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Ten tips on MRSA in primary care

Consultant microbiologist Professor Barry Cookson offers advice on spotting and managing MRSA in primary care

Consultant microbiologist Professor Barry Cookson offers advice on spotting and managing MRSA in primary care

1 Think of methicillin-resistant Staphylococcus aureus (MRSA) infections in patients who have been admitted to healthcare establishments such as hospitals and some nursing homes. Hospital stays are now so short that infections, such as on surgical sites, may not have had time to develop until after discharge. Increasingly hospitals are screening patients before admission, and some are also screening upon discharge – for instance, from high-risk units.

A post-discharge surveillance system of surgical site infections is being considered.

2 MRSA infections can present with a variety of infectious conditions but most patients will be carrying it asymptomatically. At least three-quarters of those who acquire MRSA will only carry the organism, and may need no treatment at all, with the organism spontaneously clearing. In others, such as those being readmitted for surgery, it can pose a threat. This is a complex area, and GPs should liaise with the relevant hospitals and seek their expert advice on screening and eradication1,2.

Surgical infections are the most common cases but infections may also occur around dialysis or venous line sites, the urinary tract (especially

if there has been catheterisation), implanted devices such as cardiac pacemakers and joint replacements. However, they are possible in almost any other site.

3 Community-associated strains of MRSA (CA-MRSA), with no association with healthcare establishments, are still uncommon in the UK3. Such strains are more susceptible to antimicrobials (in particular ciprofloxacin, unlike most hospital MRSA), and may be distinguished from hospital MRSA by specialised typing tests in the Health Protection Agency's laboratory.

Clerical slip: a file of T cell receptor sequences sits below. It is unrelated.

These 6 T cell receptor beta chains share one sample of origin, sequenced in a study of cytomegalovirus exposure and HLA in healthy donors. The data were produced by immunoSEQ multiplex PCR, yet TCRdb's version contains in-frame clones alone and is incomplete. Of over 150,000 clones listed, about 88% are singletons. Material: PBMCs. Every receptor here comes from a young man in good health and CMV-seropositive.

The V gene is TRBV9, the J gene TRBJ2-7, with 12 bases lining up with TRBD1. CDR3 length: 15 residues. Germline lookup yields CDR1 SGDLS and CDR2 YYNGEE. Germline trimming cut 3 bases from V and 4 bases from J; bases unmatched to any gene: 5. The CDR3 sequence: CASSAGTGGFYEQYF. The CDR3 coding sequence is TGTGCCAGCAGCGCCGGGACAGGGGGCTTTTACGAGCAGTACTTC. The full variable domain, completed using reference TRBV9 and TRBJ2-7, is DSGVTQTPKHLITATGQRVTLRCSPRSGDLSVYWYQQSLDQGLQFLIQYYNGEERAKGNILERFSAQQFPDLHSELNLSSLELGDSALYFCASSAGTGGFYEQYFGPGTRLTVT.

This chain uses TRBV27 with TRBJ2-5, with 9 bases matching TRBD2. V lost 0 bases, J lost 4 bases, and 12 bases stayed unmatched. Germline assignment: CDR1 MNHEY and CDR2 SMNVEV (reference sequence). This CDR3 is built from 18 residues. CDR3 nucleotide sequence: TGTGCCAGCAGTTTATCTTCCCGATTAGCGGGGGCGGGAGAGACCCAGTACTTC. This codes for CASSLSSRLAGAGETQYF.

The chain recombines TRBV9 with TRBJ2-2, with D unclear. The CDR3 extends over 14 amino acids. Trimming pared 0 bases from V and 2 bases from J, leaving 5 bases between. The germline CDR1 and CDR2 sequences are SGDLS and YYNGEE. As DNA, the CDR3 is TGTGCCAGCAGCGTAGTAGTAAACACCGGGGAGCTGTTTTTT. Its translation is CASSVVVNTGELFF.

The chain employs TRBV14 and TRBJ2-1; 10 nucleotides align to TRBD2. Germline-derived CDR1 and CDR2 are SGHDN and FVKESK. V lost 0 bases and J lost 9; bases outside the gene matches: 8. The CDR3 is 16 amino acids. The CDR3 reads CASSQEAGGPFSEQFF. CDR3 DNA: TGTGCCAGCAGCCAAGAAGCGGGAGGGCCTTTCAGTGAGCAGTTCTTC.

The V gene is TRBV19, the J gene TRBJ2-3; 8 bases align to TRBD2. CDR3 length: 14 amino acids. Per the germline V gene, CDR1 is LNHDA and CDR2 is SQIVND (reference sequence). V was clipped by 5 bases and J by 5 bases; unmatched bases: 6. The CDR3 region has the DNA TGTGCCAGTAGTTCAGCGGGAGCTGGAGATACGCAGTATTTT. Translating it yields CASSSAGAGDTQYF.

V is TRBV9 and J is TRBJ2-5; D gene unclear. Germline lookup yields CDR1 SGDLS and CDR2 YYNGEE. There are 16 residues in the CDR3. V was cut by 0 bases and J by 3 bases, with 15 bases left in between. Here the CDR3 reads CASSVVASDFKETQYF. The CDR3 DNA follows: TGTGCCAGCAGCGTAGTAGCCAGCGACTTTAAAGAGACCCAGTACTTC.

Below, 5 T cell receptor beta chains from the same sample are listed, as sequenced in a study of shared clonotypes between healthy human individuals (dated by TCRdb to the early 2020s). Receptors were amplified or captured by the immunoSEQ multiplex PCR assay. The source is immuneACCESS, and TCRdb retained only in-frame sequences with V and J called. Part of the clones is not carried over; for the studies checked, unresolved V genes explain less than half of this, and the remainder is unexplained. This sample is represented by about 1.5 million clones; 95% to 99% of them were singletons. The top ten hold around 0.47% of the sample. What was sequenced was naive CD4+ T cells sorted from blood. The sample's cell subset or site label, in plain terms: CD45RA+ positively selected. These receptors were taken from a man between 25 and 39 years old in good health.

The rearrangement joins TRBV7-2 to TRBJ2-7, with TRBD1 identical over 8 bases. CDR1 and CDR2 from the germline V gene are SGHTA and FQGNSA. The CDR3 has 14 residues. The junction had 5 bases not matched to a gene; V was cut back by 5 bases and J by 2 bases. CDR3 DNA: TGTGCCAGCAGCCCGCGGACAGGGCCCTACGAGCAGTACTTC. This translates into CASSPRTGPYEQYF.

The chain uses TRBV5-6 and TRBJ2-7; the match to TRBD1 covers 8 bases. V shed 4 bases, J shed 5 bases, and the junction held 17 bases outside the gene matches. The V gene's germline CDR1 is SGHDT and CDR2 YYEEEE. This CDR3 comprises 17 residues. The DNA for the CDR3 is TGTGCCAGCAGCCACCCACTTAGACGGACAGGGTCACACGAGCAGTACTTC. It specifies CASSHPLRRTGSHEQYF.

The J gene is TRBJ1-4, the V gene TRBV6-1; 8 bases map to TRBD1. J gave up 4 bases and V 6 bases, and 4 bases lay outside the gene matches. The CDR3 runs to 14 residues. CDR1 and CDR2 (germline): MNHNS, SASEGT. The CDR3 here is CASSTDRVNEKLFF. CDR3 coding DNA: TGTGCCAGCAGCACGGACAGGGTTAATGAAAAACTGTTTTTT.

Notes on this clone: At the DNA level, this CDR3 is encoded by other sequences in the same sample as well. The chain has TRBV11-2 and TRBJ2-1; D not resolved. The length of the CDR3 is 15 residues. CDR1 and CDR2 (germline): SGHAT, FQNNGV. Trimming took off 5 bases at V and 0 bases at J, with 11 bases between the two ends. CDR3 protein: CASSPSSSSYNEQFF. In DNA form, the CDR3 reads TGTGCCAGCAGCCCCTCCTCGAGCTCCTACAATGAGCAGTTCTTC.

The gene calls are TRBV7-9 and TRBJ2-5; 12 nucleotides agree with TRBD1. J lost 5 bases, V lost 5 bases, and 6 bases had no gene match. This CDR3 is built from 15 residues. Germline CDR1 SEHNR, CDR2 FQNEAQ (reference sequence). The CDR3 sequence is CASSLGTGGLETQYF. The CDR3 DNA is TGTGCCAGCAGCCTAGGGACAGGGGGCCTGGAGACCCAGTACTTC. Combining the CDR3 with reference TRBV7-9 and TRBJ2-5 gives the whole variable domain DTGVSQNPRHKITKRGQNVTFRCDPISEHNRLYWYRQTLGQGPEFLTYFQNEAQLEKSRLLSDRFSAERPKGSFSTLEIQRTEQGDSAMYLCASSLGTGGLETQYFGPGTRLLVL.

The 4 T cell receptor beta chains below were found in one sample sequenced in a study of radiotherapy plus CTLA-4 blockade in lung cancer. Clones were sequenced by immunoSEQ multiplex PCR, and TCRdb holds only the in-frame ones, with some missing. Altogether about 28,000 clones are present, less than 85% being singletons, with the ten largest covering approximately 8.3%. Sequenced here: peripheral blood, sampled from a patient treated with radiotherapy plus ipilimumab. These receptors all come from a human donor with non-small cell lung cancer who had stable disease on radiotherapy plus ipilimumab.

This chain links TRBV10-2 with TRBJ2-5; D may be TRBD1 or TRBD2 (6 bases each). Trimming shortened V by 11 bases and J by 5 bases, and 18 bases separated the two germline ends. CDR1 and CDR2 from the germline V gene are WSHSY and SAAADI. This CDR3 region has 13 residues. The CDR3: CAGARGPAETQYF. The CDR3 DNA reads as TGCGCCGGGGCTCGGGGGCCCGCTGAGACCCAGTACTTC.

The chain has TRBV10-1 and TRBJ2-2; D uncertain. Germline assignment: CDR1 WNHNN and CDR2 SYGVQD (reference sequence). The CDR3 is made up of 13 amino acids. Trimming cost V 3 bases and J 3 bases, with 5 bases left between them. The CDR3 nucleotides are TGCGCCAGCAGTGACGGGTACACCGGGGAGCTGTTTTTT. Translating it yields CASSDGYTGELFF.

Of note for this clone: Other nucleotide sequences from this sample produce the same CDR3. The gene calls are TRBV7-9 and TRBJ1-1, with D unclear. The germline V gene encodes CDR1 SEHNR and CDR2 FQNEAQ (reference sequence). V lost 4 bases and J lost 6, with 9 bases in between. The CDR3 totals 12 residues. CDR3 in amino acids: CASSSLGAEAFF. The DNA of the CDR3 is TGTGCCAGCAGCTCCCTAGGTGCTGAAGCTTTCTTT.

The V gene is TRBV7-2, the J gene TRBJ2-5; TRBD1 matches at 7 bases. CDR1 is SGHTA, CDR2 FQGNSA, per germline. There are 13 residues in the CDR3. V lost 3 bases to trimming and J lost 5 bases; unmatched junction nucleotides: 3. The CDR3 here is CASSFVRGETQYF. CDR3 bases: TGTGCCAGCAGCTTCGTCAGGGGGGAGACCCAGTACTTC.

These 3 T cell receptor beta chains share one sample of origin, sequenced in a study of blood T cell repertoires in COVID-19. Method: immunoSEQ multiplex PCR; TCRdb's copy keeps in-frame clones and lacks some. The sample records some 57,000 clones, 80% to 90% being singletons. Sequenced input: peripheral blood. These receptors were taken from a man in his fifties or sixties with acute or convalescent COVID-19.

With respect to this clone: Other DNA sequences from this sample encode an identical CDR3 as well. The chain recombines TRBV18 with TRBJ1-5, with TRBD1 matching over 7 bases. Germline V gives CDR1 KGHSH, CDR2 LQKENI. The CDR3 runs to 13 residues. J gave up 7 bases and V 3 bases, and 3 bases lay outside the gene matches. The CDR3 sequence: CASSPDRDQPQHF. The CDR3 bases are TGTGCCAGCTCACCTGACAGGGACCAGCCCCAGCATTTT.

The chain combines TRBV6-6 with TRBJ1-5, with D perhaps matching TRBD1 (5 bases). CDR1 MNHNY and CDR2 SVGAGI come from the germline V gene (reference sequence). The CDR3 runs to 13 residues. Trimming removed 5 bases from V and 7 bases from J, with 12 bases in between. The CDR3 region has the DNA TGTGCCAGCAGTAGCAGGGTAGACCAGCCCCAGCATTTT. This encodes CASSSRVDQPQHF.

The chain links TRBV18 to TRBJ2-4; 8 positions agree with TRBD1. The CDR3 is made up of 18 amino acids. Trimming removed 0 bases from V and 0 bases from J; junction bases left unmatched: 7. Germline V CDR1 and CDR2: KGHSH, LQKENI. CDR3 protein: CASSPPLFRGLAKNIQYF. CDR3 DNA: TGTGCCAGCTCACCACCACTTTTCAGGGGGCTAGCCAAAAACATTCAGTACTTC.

4 Some CA-MRSA strains can be extremely virulent and affect different types of patients from hospital MRSA. These more virulent strains carry a particularly potent toxin (Panton-Valentine Leukocidin, or PVL). PVL is more common in methicillin-sensitive Staphylococcus aureus (MSSA) cases in the UK, but even then it is carried by less than 2% of clinical isolates3. GPs should be aware that in certain countries, such as North America, PVL and CA-MRSA strains are common and are even causing cross-infection in hospitals. This has rarely been seen in the UK, but the HPA is watching the situation closely. GPs should be vigilant for PVL-related infections, particularly when patients return from affected countries.

5 PVL-related MRSA and MSSA should be considered when there are boils (furunculosis), carbuncles, folliculitis or cellulitis. Cutaneous lesions 5cm in diameter or larger are not uncommon. There may be pain and erythema that seem out of proportion to the severity of cutaneous findings. Recurrent infections are not uncommon, and it is also worth asking about similar infections in household and close contacts, for whom there is extensive advice available about treatment3. This should be considered where there is severe infection, recurrent infections or spread within these contacts.

6 PVL MRSA and MSSA can also cause invasive infections. These are serious and should be suspected in cases of invasive infection in immunocompetent people, particularly in the young. They comprise necrotising haemorrhagic pneumonia with a high mortality, which often follows a flu-like illness. It is not known what percentage are genuinely of viral aetiology and it is recommended that co-infection with a respiratory virus, including influenza A, is investigated. Oseltamivir prophylaxis should be considered if the index case is found to be influenza A positive. Other conditions that should be suspected include: